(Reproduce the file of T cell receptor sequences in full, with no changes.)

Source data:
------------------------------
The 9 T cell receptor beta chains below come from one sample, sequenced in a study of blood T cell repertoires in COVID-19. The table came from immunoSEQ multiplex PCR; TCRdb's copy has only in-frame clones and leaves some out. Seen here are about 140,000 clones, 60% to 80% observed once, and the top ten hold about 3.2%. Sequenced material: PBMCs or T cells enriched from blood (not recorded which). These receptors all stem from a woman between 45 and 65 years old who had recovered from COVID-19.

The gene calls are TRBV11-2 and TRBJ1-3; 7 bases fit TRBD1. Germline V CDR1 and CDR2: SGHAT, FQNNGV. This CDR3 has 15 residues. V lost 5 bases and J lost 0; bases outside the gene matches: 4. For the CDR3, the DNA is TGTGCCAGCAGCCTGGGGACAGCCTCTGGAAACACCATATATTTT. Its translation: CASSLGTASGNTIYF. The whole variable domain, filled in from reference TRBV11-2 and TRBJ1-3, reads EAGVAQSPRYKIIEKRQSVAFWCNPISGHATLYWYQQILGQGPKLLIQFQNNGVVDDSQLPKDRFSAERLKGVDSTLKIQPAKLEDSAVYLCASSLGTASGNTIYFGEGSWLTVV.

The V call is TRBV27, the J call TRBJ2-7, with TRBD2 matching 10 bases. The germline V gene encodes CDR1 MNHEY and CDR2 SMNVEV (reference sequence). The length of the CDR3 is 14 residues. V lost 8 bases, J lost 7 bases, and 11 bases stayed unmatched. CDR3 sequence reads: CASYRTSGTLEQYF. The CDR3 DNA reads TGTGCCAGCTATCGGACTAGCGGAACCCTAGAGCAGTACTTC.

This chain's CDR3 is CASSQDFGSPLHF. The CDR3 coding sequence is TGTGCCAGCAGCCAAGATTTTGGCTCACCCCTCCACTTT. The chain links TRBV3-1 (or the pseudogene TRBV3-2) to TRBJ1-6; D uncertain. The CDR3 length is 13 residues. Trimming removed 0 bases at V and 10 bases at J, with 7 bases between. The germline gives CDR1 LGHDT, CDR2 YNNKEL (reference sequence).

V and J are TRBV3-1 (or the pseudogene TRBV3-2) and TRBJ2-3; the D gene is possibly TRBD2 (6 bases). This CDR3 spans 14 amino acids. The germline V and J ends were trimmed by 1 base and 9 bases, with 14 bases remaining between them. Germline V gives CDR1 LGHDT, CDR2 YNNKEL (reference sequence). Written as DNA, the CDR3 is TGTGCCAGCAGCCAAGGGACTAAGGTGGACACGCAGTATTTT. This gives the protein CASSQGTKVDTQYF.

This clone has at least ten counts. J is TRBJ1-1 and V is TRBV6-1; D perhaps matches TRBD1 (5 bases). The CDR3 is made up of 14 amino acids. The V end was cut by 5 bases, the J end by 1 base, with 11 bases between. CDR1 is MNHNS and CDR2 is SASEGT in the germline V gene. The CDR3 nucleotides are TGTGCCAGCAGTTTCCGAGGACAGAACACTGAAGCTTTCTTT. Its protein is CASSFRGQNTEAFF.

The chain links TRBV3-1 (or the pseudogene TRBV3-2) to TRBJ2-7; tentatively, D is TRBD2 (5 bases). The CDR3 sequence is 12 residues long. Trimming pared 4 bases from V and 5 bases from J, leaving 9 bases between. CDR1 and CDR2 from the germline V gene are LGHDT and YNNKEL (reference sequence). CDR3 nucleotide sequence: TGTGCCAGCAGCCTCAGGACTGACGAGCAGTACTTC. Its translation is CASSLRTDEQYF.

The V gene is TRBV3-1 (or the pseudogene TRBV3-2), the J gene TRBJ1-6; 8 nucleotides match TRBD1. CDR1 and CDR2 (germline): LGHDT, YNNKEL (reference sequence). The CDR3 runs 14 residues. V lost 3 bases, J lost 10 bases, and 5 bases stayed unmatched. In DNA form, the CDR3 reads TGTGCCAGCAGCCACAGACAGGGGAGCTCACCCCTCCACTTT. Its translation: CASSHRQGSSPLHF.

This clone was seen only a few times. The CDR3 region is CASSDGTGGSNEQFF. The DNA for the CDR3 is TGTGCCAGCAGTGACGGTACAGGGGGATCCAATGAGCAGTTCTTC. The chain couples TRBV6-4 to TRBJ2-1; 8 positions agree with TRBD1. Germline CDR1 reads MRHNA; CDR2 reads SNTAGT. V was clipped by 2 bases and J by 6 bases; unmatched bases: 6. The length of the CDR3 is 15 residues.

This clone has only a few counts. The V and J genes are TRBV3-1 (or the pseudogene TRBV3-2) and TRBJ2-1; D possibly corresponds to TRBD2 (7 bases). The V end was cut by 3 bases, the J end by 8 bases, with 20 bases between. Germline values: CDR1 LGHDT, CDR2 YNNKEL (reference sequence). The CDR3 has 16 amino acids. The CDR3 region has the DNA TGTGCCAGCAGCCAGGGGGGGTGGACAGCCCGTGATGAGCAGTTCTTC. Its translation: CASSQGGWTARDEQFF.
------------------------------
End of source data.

The 9 T cell receptor beta chains below come from one sample, sequenced in a study of blood T cell repertoires in COVID-19. The table came from immunoSEQ multiplex PCR; TCRdb's copy has only in-frame clones and leaves some out. Seen here are about 140,000 clones, 60% to 80% observed once, and the top ten hold about 3.2%. Sequenced material: PBMCs or T cells enriched from blood (not recorded which). These receptors all stem from a woman between 45 and 65 years old who had recovered from COVID-19.

The gene calls are TRBV11-2 and TRBJ1-3; 7 bases fit TRBD1. Germline V CDR1 and CDR2: SGHAT, FQNNGV. This CDR3 has 15 residues. V lost 5 bases and J lost 0; bases outside the gene matches: 4. For the CDR3, the DNA is TGTGCCAGCAGCCTGGGGACAGCCTCTGGAAACACCATATATTTT. Its translation: CASSLGTASGNTIYF. The whole variable domain, filled in from reference TRBV11-2 and TRBJ1-3, reads EAGVAQSPRYKIIEKRQSVAFWCNPISGHATLYWYQQILGQGPKLLIQFQNNGVVDDSQLPKDRFSAERLKGVDSTLKIQPAKLEDSAVYLCASSLGTASGNTIYFGEGSWLTVV.

The V call is TRBV27, the J call TRBJ2-7, with TRBD2 matching 10 bases. The germline V gene encodes CDR1 MNHEY and CDR2 SMNVEV (reference sequence). The length of the CDR3 is 14 residues. V lost 8 bases, J lost 7 bases, and 11 bases stayed unmatched. CDR3 sequence reads: CASYRTSGTLEQYF. The CDR3 DNA reads TGTGCCAGCTATCGGACTAGCGGAACCCTAGAGCAGTACTTC.

This chain's CDR3 is CASSQDFGSPLHF. The CDR3 coding sequence is TGTGCCAGCAGCCAAGATTTTGGCTCACCCCTCCACTTT. The chain links TRBV3-1 (or the pseudogene TRBV3-2) to TRBJ1-6; D uncertain. The CDR3 length is 13 residues. Trimming removed 0 bases at V and 10 bases at J, with 7 bases between. The germline gives CDR1 LGHDT, CDR2 YNNKEL (reference sequence).

V and J are TRBV3-1 (or the pseudogene TRBV3-2) and TRBJ2-3; the D gene is possibly TRBD2 (6 bases). This CDR3 spans 14 amino acids. The germline V and J ends were trimmed by 1 base and 9 bases, with 14 bases remaining between them. Germline V gives CDR1 LGHDT, CDR2 YNNKEL (reference sequence). Written as DNA, the CDR3 is TGTGCCAGCAGCCAAGGGACTAAGGTGGACACGCAGTATTTT. This gives the protein CASSQGTKVDTQYF.

This clone has at least ten counts. J is TRBJ1-1 and V is TRBV6-1; D perhaps matches TRBD1 (5 bases). The CDR3 is made up of 14 amino acids. The V end was cut by 5 bases, the J end by 1 base, with 11 bases between. CDR1 is MNHNS and CDR2 is SASEGT in the germline V gene. The CDR3 nucleotides are TGTGCCAGCAGTTTCCGAGGACAGAACACTGAAGCTTTCTTT. Its protein is CASSFRGQNTEAFF.

The chain links TRBV3-1 (or the pseudogene TRBV3-2) to TRBJ2-7; tentatively, D is TRBD2 (5 bases). The CDR3 sequence is 12 residues long. Trimming pared 4 bases from V and 5 bases from J, leaving 9 bases between. CDR1 and CDR2 from the germline V gene are LGHDT and YNNKEL (reference sequence). CDR3 nucleotide sequence: TGTGCCAGCAGCCTCAGGACTGACGAGCAGTACTTC. Its translation is CASSLRTDEQYF.

The V gene is TRBV3-1 (or the pseudogene TRBV3-2), the J gene TRBJ1-6; 8 nucleotides match TRBD1. CDR1 and CDR2 (germline): LGHDT, YNNKEL (reference sequence). The CDR3 runs 14 residues. V lost 3 bases, J lost 10 bases, and 5 bases stayed unmatched. In DNA form, the CDR3 reads TGTGCCAGCAGCCACAGACAGGGGAGCTCACCCCTCCACTTT. Its translation: CASSHRQGSSPLHF.

This clone was seen only a few times. The CDR3 region is CASSDGTGGSNEQFF. The DNA for the CDR3 is TGTGCCAGCAGTGACGGTACAGGGGGATCCAATGAGCAGTTCTTC. The chain couples TRBV6-4 to TRBJ2-1; 8 positions agree with TRBD1. Germline CDR1 reads MRHNA; CDR2 reads SNTAGT. V was clipped by 2 bases and J by 6 bases; unmatched bases: 6. The length of the CDR3 is 15 residues.

This clone has only a few counts. The V and J genes are TRBV3-1 (or the pseudogene TRBV3-2) and TRBJ2-1; D possibly corresponds to TRBD2 (7 bases). The V end was cut by 3 bases, the J end by 8 bases, with 20 bases between. Germline values: CDR1 LGHDT, CDR2 YNNKEL (reference sequence). The CDR3 has 16 amino acids. The CDR3 region has the DNA TGTGCCAGCAGCCAGGGGGGGTGGACAGCCCGTGATGAGCAGTTCTTC. Its translation: CASSQGGWTARDEQFF.